A couple of years ago, Wang placed an order for a Rolls-Royce with a price tag of 7.6 million yuan (US$1.2m). Zou claims Wang made a deposit of 200,000 yuan (US$33,000) and asked Zou to pay the remainder, insisting this was “a kind of tuition.” When Zou did as he was told, Wang rewarded him with a book on meditation, and a “meditation cushion”. The master gave the disciple some simple instructions, and told him he would gain supernatural powers with 49 days of hard practice. Zou saw the practice through, but claims that “nothing happened.” It was at this point that Zou began to sense that something was not right – his suspicions were compounded when he discovered, to his dismay, that Wang’s “qigong manual” was a Taoist meditation brochure that sold for 11 yuan (US$1.80).
Zou Yong has told the media that Wang Lin was adept at manipulating people’s expectations. “Wang often told his visitors that he could help them to make money, or get promoted up the ladder of officialdom, so they resorted to every means possible to please and accommodate him,” Zou Yong said. “But gradually, I realized he was cheating them. He made use of common people’s awe and respect of gods and supernatural forces. Wang himself therefore became the incarnation of an omnipotent god.”
Qigong clubs boomed across China in the 1990s. Most focused on the health benefits of qigong, but some had superstitious overtones. In the past few decades, blind belief in self-styled “masters of supernatural powers” has never disappeared. The most recent example was Li Yi, a Taoist abbot in Chongqing who claimed his impressive displays of “magical powers” warranted a sainthood. He was exposed as a fraud by the State Administration for Religious Affairs (SARA) in 2010, and was ordered to stop recruiting disciples.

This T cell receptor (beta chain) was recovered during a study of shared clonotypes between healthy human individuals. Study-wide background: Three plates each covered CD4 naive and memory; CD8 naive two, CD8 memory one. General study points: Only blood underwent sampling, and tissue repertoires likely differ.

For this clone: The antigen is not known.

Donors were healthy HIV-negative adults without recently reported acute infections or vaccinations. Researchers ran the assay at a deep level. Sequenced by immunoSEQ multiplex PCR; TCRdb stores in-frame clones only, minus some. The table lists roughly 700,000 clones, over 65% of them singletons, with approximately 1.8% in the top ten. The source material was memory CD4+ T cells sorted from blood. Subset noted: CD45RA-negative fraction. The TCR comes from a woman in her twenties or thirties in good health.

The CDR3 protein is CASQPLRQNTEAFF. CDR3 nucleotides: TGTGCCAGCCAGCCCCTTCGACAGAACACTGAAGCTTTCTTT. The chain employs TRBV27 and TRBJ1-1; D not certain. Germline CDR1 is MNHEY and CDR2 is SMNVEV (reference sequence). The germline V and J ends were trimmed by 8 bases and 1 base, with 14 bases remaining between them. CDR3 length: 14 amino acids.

“Wang Lin is just one more in a long line of charlatans,” Gu Jun, a professor from the sociology department of Shanghai University, told the State-owned Global Times newspaper.
Liu Xiangdong, a senior lecturer at the Shanghai Municipal Party School, claimed that the phenomenon that Wang’s close association with government officials has tarnished the image of the government.
“We cannot ignore the possibility that they worshipped Wang to serve their own interests,” Liu said. Zou Yong has admitted that he himself won a contract for coal supply from China’s Ministry of Railways in 2006 when the now-disgraced Liu Zhijun was in charge.
Another major factor contributing to the “Wang Lin phenomenon,” in the opinion of some scholars, is the lack of genuine religious beliefs among average Chinese people.
Yu Shicun, a writer in Beijing who has been studying traditional beliefs for many years, told the New York Times that due to the rigidity of Chinese education, many people crave a reliable belief system, and often place their faith in almost any religion. “China has many traditions that appeal to people, but those traditions have become distorted or ruptured by the environment they must survive in,” said Yu.
Despite China’s staunchly secular education system, according to a poll on spirituality conducted in 2007 by Horizon Research Consultancy, 85 percent of Chinese adults claimed that they held some form of “religious belief,” or kept to some kind of religious practice, including the pursuit of “supernatural powers” like Wang Lin’s.
In Sima Nan’s opinion, the Wang Lin phenomenon reflects the mentality of ordinary Chinese people. “Through Wang Lin, we can see a reflection of ourselves. If we didn’t long for easy gains, immediate success and cherish the illusions to win the whole world without doing anything, how could Wang Lin become such a popular ‘master?’”
Sima also believes that a major reason for this is the anxiety that China’s rapid development has caused among its people. “There are many disrupting factors faced by society today, including people’s lack of a feeling of security, soaring prices and difficulty in finding affordable, reliable medical treatment. All these were exploited by Wang Lin, and fed into his carefully designed craft.”
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Sep 2011 | Submitted by Brian Snelson